Slow rhythmic movements are very calming and can be used as a grounding tool in chaotic environments. I had a student fall in class recently. We were all understandably concerned and dysregulated. While nurses and staff attended to the injured student, I led the students through a rocking and tapping sequence. We held our classmate in our hearts and extended our compassion to her. The energetic shift in the room was palpable within minutes. We were able to reset and continue with class as she received the medical care and attention she needed.

Functional Movements

Another way to incorporate rhythm is to gently move the joints. Shrugging the shoulders, wiggling the fingers, swinging the legs, lifting the heels and toes, shaking the head yes and no are all familiar access points into the body. When taught with mindful intention, these movements are great opportunities to create connection by layering in the breath and/or adding detailed focus.
Here are a few examples: 1) Shake out your hands, breathe in, and sigh it out, 2) Lift your shoulders up and breathe in, lower them down and breathe out, 3) Wiggle your fingers and then touch your fingertips with your thumbs, 4) Open your hands wide, now make a fist, open your hands wide and breathe in, breathe out as you make a fist.

Movement Across the Midline

Moving across the midline is a staple of my sequencing; the midline is an imaginary line down the center of the body that divides it into left and right. This type of movement stimulates both hemispheres of the brain, but for students with a stroke history, coordinating movement across the midline can be challenging. Choosing an accessible pace and teaching with patience encourages students to problem solve.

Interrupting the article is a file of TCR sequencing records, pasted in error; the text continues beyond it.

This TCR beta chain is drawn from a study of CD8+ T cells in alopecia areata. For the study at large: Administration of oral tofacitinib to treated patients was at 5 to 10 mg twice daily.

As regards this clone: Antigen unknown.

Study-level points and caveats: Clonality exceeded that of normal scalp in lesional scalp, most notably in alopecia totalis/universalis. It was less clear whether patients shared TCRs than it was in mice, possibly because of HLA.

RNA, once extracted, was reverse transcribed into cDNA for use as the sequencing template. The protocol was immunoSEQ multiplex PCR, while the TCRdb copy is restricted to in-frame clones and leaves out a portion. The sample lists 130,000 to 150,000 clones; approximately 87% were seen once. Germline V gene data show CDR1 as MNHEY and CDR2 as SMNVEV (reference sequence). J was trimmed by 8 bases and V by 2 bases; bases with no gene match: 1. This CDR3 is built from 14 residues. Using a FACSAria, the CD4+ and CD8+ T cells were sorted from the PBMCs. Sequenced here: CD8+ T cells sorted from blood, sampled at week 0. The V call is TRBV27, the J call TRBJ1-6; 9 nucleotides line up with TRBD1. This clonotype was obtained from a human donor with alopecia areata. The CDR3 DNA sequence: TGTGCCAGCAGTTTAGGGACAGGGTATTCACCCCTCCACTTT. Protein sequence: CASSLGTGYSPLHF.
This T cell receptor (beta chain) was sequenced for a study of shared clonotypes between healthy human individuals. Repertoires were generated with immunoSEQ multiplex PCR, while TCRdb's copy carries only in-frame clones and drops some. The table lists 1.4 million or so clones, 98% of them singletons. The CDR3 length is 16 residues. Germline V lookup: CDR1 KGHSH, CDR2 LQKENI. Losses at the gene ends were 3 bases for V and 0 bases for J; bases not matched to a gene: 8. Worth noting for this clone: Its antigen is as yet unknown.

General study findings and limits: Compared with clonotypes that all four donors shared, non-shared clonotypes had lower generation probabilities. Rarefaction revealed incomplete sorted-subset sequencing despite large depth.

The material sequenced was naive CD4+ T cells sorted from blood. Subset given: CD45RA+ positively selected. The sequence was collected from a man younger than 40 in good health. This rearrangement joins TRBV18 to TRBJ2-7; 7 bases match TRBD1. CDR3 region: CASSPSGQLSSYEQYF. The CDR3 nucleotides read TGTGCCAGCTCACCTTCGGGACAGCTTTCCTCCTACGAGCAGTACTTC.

Here’s an example: Cross your arms and take your opposite hand to your opposite leg, slide your bottom arm out and place it on top, once you start moving keep moving. You may notice that one arm is easier to move than the other, that’s okay, go as slow as you need to. Notice your breath. Breathe out and take a gentle breath in and a slow breath out.

I usually shy away from using left/right cues. Left/right discrimination is one of the things that students with age-related cognitive decline and dementia struggle with. When I do cue lefts and rights, I start a sequence on a specific side and see how the class responds. If I feel like they’re able to follow those instructions fairly well, I will keep using left and right language as a cognitive exercise. If I find the class is having a hard time, I get creative with my approach.

Let’s take a look at a few different ways you could cue a sequence that requires bilateral coordination. 1) Lift your right arm up toward the ceiling, now lift your left leg; or 2) Lift one arm up toward the ceiling, now lift your opposite leg; or 3) Let your hands rest on your legs, take one arm up toward the ceiling, now lift the leg that you’re touching.

The sequence we just explored in the last paragraph requires students to move in multiple planes at once, i.e., across the midline and in the upper and lower body. You may have noticed that I cued movement in the upper body first, then the lower body. This allows the students find precision on one side before they cross the midline and add on. My pace is usually slow and deliberate. I might eventually layer in the breath or ask them to lift the legs and arms at the same time once they have settled in to the sequence. If students are having a difficult time managing a task, let them move without expectation of outcome. Sometimes things work, sometimes they don’t. Non-attachment and going with the flow are necessary when working with this population.